LEBANON
Parliamentary Chamber: Majlis Al-Nuwwab

ELECTIONS HELD IN 2000

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Chamber:
  Majlis Al-Nuwwab


Dates of elections / renewal (from/to):

  27 August 2000
3 September 2000


Purpose of elections:

  Elections were held for all the seats in Parliament on the normal expiry of the members' term of office.


Background and outcome of elections:

  On 28 June 2000, the Deputy Premier and Minister of the Interior, Michael al-Murr, announced the date of the two rounds of the parliamentary elections: 27 August 2000 for Mount Lebanon and North Lebanon, and 3 September 2000 for the provinces of the Bekaa, Beirut, and the South al-Nabatieh, including the strip of land occupied by Israel from 1978 until May 2000, whose voters went to the polls for the first time.

A total of 2.7 million Lebanese were eligible to vote for the 128-member single-chamber Parliament, (the seats are shared equally between Moslems and Christians). About 1.3 million voters chose the first 63 members of the Parliament from among 286 candidates in the first round while the other 1.4 million had the opportunity to cast their ballots for candidates running for the 65 seats in the second round.

The electoral campaign was characterised as the most corrupt since the termination of the civil war. In its closing weeks, the long list of irregularities grew with the utilization of the country's audiovisual media as an instrument of slander. Before the poll, Parliament rejected legislation that would have capped campaign spending, and former Prime Minister (1992-1998) Rafiq al-Hariri, a billionaire businessman, was said to have spent US$ 50 million on his own campaign and on those of his various allies.

Of the 63 seats contested in the first round, 41 were won by candidates critical of the government. Many of them were in some form of alliance with Mr Hariri. The opposition Druse leader Walid Jumblatt won an overwhelming victory in the Mount Lebanon area, where the opposition won 22 of the 35 seats. During the campaign, Mr Jumblatt, called for greater balance in Beirut's relations with Damascus and criticised what he saw as the pro-Syrian government of President Lahoud. Also among main opposition victors in other areas were Pierre Gemayel, son of former President Amin Gemayel, and Nassib Lahhoud, a dissident cousin of President Lahoud.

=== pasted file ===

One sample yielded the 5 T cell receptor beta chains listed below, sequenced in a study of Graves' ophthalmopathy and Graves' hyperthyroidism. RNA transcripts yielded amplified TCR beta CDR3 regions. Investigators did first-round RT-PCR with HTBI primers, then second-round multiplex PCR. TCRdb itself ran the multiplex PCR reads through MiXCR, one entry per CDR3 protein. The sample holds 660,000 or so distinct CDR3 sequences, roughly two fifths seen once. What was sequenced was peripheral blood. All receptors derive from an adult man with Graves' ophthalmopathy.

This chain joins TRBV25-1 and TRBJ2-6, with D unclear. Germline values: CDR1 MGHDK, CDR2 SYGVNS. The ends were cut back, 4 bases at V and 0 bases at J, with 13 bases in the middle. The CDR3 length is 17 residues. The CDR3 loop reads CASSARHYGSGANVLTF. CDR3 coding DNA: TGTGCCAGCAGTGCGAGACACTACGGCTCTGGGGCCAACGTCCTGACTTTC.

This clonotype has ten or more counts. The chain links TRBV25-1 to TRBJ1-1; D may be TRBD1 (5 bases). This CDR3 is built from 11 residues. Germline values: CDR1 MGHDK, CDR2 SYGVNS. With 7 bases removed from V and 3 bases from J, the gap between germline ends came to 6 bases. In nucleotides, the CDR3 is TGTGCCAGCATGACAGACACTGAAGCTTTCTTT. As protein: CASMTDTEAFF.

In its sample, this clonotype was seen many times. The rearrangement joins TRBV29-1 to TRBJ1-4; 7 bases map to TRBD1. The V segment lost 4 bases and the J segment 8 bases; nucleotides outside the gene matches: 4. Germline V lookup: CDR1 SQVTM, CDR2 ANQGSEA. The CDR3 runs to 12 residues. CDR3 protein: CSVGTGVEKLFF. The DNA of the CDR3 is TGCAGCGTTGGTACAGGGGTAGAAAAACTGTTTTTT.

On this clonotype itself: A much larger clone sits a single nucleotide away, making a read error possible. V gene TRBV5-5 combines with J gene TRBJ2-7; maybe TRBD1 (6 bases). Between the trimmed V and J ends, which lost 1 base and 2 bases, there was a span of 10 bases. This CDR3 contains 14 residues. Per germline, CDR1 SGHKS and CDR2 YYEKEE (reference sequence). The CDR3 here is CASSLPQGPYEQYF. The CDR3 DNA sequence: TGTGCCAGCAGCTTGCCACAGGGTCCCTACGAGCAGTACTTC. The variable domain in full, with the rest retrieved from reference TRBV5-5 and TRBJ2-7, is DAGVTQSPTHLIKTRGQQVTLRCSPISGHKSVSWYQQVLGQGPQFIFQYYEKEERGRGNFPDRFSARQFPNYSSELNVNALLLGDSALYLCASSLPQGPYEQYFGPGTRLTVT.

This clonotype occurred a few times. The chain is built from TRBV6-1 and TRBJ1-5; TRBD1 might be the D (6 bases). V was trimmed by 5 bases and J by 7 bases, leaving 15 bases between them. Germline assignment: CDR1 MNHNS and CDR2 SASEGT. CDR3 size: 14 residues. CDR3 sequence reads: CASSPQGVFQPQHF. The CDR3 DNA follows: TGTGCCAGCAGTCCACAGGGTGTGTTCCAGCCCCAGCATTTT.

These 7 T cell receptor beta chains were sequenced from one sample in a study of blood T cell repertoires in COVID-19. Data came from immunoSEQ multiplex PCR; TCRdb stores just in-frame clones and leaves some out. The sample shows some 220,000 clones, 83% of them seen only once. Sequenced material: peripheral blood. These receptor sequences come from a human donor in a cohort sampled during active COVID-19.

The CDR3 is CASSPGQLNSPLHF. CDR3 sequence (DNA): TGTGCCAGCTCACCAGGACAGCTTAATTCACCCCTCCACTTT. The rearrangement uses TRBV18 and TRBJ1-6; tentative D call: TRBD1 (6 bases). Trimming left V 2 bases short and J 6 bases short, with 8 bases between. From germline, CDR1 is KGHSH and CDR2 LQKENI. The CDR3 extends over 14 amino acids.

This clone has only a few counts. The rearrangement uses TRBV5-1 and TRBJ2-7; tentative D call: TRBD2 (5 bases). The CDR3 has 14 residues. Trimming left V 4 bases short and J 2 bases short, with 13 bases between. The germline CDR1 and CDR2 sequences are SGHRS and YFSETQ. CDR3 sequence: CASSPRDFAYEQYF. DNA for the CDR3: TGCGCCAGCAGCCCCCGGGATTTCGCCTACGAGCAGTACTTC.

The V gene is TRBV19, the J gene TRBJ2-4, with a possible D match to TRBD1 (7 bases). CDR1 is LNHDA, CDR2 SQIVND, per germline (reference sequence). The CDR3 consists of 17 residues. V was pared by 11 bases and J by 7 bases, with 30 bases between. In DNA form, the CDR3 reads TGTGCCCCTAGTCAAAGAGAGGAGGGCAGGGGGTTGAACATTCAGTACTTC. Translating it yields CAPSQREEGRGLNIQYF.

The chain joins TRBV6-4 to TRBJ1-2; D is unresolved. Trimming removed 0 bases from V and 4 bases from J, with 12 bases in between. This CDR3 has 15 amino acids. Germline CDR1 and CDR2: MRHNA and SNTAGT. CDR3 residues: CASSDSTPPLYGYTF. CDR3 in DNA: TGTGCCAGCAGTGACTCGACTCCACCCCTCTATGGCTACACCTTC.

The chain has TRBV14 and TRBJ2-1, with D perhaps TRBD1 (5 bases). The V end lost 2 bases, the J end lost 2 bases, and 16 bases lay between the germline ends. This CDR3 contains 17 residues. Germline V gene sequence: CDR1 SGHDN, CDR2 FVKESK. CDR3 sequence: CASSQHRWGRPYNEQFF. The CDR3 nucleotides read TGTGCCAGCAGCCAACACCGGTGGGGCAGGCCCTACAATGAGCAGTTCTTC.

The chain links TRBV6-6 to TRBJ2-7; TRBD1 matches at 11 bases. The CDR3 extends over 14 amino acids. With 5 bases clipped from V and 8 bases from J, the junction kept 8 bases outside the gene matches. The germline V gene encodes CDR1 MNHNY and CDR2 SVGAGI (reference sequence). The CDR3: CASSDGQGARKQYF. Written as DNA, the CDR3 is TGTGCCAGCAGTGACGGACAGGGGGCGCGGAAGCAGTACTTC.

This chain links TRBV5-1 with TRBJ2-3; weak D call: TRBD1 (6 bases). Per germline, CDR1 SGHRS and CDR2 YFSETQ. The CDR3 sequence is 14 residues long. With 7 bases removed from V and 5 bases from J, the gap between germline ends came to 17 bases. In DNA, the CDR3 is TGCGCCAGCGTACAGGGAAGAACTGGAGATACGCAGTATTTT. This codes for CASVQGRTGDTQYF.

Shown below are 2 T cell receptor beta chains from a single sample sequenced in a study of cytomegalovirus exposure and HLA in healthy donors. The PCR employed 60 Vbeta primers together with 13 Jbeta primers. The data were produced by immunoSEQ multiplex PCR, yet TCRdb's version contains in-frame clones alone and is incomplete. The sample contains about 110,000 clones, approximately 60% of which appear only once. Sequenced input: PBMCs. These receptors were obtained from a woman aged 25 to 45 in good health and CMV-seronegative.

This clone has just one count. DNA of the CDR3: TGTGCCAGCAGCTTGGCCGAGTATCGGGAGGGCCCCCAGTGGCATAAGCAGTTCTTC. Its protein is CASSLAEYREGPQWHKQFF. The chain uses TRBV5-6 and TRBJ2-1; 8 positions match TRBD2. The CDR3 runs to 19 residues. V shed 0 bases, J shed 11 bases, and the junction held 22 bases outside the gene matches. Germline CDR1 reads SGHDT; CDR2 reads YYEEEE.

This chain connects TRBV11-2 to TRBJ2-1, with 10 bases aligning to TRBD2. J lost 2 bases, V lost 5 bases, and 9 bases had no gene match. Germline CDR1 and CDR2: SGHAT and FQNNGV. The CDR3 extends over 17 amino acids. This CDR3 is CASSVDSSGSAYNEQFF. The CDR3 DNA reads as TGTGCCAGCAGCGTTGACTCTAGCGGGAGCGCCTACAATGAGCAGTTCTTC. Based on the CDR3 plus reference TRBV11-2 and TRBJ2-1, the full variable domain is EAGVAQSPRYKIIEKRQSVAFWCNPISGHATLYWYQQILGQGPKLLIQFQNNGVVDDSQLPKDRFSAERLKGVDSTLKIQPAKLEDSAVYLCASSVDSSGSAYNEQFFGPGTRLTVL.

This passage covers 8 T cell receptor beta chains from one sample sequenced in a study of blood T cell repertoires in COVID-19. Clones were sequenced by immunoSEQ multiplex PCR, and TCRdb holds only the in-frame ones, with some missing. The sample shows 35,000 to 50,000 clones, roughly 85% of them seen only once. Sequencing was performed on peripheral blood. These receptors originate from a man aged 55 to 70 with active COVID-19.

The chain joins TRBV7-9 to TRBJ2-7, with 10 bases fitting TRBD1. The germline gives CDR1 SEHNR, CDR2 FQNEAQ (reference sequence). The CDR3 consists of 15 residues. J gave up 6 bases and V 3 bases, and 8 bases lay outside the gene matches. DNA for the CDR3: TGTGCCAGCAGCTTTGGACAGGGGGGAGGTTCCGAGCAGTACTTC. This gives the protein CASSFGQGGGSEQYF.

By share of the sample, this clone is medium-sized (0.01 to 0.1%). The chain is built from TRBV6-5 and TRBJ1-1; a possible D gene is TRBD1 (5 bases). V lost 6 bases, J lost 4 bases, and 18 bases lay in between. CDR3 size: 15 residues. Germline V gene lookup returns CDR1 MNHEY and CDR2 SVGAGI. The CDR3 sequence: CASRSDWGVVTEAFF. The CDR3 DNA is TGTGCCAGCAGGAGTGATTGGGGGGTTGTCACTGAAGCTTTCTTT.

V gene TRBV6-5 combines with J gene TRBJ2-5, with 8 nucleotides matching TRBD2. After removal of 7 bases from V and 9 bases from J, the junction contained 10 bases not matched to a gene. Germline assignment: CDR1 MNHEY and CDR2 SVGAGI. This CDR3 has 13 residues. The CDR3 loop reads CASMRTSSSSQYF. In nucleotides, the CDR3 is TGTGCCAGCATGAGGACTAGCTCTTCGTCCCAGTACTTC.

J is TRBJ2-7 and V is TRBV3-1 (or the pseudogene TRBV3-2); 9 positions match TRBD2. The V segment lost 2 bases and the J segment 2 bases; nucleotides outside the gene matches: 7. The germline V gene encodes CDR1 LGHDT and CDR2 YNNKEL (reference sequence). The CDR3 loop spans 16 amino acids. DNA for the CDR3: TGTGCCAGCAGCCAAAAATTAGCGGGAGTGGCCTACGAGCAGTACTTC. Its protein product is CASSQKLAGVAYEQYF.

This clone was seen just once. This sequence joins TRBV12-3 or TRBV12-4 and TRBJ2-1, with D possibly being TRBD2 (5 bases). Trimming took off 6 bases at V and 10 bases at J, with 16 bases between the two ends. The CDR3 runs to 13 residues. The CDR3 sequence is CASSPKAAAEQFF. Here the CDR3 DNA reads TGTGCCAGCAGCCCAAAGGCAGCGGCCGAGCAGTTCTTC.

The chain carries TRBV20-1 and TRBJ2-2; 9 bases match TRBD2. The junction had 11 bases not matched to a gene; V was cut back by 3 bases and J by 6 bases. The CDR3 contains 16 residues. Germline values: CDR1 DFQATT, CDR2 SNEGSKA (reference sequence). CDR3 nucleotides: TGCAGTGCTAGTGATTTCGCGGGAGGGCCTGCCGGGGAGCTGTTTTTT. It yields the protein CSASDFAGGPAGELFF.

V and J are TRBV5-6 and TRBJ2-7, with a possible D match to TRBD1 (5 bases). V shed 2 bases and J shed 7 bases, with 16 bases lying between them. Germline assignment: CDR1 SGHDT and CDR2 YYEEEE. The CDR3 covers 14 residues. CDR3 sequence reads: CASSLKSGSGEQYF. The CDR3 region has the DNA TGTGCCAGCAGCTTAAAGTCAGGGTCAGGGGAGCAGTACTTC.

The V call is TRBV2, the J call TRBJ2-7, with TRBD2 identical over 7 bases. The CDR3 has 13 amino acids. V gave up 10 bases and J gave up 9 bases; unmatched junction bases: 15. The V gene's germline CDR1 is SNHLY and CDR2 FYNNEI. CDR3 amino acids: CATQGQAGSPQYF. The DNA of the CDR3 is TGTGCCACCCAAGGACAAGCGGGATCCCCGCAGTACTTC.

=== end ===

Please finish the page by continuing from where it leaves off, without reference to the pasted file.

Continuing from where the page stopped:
Turnout which ranged between 33 and 66 per cent indicated that voters had paid little attention to the boycott called by a coalition of the three main Christian opposition parties, which alleged that the outcome had already been decided by Damascus. The Christian parties are the most vocal critics of the Syrian presence in Lebanon. They boycotted the last two parliamentary polls in 1992 and 1996 on similar grounds.

President Emile Lahoud, regarded as a Syrian ally, predicted a free and fair ballot, but troops were deployed throughout the voting areas in force. The Minister of the Interior, Michael al-Murr declared, after the first round, that voting had been orderly. However, the Lebanese Association for Democratic Elections, an independent poll observer, reported several irregularities like voting booths not equipped with curtains and the use of municipal vehicles by a former minister to transport voters.

For the second round, in the South, the Shi'ite Moslem Hezbollah movement was the one that enjoyed the greatest prestige for its part in forcing the Israelis out of Southern Lebanon. Parliament Speaker Nabih Berri's Amal movement had allied itself with Hezbollah for the election.

The results of the second round showed that the Dignity List headed by Mr Hariri had wonall the 18 seats in Beirut in addition to the seat of the Hezbollah's candidate who was supported by Mr. Hariri. Prime Minister Salim al-Hoss, who was standing in a Beirut constituency, lost his seat.

Mr Hariri was also supported by 23 winning candidates fielded by the joint Amal-Hezbollah coalition in southern Lebanon. At the close of the two rounds, Mr Hariri and his allies had won 92 of the 128 seats.

Two days after the end of the elections, Syria welcomed the outcome of the poll and the election of Mr Hariri. On 23 October 2000, President Emile Lahoud, after consultation with the newly elected members of Parliament, asked Mr Hariri to form Lebanon's next government. The Parliament had held its first session and re-elected Mr Berri as its Speaker on 17 October 2000.

STATISTICS
Round no 1 (27 August 2000): Elections results  
Number of registered electors 1 300 000
Voters 51%
Round no 1 (3 September 2000): Elections results  
Number of registered electors 1 400 000

Round no 1: Distribution of seats  
Political Group Total
Resistance and Development List 23
al-Karamah (Dignity) 18
Baalbek Hermel List 10
National Struggle Lis 8
Mount Lebanon Unity 8
Decision List 6
Popular Bloc 6
Coalition 6
Independents 20
Others 13

Comments:
  The first round was held in the provinces of North Lebanon and Mont Lebanon
The second round was held in the provinces of Beirut, the Bekaa Valley and South Lebanon.

Distribution of seats according to sex:  
Men: 125
Women: 3
Percent of women: 2.34


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Copyright 2000 Inter-Parliamentary Union